Turkey looking to re-open northern Cyprus ghost town after 46 years
ANKARA (Reuters) - Turkish and northern Cypriot officials met on Saturday in an abandoned town wrecked by war to discuss potentially re-opening the area after 46 years, a move that Ankara said was a 'historic' opportunity to bring tourism and economic benefits. Varosha, a southern suburb of Famagusta, has been fenced off and abandoned since Turkey invaded northern Cyprus after a Greek-inspired coup in 1974.
ANKARA (Reuters) - Turkish and northern Cypriot officials met on Saturday in an abandoned town wrecked by war to discuss potentially re-opening the area after 46 years, a move that Ankara said was a "historic" opportunity to bring tourism and economic benefits.
Varosha, a southern suburb of Famagusta, has been fenced off and abandoned since Turkey invaded northern Cyprus after a Greek-inspired coup in 1974.
Ringed by a fence which extends into the sea, the former holiday resort has been off limits to anyone but the Turkish military since its 39,000 Greek Cypriot residents fled advancing Turkish troops.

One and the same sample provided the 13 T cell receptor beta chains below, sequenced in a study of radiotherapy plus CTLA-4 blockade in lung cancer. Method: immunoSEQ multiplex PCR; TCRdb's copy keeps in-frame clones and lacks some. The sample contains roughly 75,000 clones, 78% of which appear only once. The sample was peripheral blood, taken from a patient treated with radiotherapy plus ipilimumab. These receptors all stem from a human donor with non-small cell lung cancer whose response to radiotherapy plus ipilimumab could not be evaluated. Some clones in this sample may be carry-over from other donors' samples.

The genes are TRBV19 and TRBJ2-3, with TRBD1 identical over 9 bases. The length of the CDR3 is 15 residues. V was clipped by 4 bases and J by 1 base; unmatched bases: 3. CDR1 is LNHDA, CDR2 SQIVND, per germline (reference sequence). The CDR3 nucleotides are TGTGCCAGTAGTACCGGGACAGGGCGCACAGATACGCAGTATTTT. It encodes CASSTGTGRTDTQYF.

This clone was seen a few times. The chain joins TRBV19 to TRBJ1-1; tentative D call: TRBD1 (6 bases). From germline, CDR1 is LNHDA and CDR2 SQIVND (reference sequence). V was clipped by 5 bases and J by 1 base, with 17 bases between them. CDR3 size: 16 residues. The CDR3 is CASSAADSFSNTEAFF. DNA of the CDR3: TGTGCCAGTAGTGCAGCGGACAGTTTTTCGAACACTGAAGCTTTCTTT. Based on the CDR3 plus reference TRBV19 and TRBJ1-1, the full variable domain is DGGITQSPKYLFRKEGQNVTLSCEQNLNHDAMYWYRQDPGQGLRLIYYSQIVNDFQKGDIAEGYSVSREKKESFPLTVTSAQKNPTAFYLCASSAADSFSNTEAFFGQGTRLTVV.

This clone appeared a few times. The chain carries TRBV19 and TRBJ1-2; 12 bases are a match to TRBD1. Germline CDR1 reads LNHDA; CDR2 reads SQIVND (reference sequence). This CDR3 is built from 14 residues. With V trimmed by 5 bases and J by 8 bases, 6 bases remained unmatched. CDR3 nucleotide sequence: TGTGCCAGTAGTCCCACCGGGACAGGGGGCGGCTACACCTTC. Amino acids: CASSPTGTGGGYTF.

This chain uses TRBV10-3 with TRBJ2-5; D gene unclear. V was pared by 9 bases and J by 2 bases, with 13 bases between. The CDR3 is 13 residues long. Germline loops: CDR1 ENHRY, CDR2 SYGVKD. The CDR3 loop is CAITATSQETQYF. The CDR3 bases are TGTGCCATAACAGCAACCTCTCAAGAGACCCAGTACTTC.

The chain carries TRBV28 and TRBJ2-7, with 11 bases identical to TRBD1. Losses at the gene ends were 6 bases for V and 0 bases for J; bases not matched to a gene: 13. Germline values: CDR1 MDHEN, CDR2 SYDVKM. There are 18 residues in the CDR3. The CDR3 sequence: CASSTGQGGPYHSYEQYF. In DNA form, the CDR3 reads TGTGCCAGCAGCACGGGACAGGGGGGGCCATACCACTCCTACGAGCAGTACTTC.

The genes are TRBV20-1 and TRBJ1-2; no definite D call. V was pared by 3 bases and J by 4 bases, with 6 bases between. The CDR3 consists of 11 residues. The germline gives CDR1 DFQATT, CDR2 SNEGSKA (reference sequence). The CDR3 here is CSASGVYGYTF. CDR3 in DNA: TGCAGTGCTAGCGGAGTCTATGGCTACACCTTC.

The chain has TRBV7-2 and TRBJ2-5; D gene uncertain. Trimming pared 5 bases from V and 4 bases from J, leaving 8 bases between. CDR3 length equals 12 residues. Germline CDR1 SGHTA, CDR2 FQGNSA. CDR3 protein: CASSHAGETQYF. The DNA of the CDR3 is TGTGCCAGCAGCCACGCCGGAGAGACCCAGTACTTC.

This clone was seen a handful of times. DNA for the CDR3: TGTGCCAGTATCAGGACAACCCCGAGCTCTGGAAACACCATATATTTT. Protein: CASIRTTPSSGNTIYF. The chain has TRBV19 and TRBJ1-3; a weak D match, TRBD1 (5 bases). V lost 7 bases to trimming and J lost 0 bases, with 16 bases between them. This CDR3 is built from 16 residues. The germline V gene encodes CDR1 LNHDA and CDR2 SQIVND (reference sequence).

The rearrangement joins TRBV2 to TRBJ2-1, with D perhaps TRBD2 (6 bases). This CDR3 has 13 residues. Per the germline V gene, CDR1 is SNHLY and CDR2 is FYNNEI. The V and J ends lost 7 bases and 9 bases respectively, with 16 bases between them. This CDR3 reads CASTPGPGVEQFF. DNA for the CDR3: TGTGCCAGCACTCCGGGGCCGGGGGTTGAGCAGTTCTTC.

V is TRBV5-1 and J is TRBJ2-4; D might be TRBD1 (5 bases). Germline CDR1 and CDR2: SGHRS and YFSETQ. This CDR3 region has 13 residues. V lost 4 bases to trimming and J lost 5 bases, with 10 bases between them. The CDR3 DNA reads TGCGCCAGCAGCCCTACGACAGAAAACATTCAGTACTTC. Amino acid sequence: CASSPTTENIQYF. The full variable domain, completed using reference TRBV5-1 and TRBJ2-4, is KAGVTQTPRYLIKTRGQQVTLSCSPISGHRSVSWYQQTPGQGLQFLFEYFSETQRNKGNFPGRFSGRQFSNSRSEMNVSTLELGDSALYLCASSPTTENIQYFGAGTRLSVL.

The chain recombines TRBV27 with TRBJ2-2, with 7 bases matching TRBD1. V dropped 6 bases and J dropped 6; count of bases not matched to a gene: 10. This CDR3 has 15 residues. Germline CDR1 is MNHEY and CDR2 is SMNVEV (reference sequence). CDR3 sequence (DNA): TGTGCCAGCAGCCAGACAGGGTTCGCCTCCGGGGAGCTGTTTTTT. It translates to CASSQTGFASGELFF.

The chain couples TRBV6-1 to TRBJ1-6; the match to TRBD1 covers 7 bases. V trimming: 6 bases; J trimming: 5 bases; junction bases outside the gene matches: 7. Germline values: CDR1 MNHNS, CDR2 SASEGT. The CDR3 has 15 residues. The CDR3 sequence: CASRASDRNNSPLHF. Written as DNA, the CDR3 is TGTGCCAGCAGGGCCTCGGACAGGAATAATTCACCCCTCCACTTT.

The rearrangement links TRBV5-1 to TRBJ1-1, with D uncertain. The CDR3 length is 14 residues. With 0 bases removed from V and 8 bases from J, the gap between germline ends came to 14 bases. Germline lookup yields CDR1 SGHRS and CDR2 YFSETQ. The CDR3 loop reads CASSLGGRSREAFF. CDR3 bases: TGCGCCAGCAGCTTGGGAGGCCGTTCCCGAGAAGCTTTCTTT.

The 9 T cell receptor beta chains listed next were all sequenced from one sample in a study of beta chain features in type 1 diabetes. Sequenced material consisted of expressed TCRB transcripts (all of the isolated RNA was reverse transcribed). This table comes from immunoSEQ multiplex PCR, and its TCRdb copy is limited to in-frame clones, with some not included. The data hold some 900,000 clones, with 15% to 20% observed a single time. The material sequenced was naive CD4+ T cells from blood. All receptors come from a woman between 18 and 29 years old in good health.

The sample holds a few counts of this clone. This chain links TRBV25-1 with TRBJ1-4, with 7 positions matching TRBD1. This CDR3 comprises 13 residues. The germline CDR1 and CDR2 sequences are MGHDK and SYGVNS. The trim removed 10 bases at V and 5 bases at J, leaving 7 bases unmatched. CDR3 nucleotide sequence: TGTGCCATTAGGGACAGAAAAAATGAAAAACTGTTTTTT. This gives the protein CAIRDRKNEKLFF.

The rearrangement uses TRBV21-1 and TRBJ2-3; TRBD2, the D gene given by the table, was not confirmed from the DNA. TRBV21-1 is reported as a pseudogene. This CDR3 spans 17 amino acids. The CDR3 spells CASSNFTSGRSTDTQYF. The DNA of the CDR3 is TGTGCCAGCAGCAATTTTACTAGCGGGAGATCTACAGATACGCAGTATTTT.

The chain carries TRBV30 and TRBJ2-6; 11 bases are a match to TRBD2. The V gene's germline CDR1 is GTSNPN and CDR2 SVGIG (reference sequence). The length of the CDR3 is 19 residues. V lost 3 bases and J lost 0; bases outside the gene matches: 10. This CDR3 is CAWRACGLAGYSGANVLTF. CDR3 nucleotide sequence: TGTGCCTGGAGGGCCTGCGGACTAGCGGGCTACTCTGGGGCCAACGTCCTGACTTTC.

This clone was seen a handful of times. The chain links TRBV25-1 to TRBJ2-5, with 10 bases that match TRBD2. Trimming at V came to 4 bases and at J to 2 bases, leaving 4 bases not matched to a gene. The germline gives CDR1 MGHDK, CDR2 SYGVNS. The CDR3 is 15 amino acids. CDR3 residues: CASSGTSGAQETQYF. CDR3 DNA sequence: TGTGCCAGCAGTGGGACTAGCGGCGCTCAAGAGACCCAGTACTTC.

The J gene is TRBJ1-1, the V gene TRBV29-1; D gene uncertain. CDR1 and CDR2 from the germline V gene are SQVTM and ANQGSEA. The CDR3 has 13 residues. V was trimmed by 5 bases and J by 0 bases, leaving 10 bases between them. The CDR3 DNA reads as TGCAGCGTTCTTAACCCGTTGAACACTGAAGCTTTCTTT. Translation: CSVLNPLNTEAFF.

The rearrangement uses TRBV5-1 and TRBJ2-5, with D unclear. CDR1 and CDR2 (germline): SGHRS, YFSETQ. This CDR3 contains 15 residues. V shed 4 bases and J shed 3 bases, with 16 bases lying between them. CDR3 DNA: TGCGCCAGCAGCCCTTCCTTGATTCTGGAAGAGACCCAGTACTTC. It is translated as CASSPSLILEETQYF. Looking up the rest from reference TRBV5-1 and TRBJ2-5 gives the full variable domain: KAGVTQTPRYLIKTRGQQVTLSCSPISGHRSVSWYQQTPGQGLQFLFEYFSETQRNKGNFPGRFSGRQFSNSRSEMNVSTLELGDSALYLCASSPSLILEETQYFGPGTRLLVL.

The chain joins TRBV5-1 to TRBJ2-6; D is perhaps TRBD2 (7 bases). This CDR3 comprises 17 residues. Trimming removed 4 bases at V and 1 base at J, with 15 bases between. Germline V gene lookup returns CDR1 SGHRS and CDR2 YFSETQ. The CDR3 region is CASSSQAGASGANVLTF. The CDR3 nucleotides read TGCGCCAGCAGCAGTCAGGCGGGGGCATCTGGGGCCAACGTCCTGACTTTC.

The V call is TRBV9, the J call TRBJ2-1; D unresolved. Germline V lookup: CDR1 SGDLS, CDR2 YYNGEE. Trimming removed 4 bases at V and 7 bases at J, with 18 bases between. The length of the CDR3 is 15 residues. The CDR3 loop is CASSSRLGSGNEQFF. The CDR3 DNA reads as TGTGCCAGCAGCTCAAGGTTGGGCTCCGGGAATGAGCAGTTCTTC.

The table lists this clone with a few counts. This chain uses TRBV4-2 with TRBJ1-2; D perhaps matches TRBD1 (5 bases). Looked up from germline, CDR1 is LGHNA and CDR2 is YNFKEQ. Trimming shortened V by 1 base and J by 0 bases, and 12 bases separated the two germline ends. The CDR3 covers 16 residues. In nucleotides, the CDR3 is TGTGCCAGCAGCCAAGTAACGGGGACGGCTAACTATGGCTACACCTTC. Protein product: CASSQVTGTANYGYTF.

Speaking in Varosha after touring the area, Turkish Vice President Fuat Oktay said opening Varosha would have benefits for tourism, the economy and trade.
"Keeping this coast of paradise under the sovereignty of the Turkish Republic of Northern Cyprus idle is not acceptable legally, politically or economically," Oktay said.
Turkish and northern Cypriot officials were continuing their inventory efforts there, he said.
"There is unfortunately an abandoned area here as well as rotting buildings. Our hope is that Varosha is revived in a way that will revitalise the economic, trade and social life here," Oktay said.
Oktay's visit to the region with Turkish and northern Cypriot officials marks one of the most concrete steps by either side towards re-opening Varosha.
The island of Cyprus was divided in 1974. The island's Greek Cypriots live predominantly in the south, and Turkish Cypriots in the north since the 1974 war. Several peacemaking efforts have failed and the discovery of offshore resources has complicated the negotiations.
(Reporting by Tuvan Gumrukcu, Editing by Timothy Heritage)
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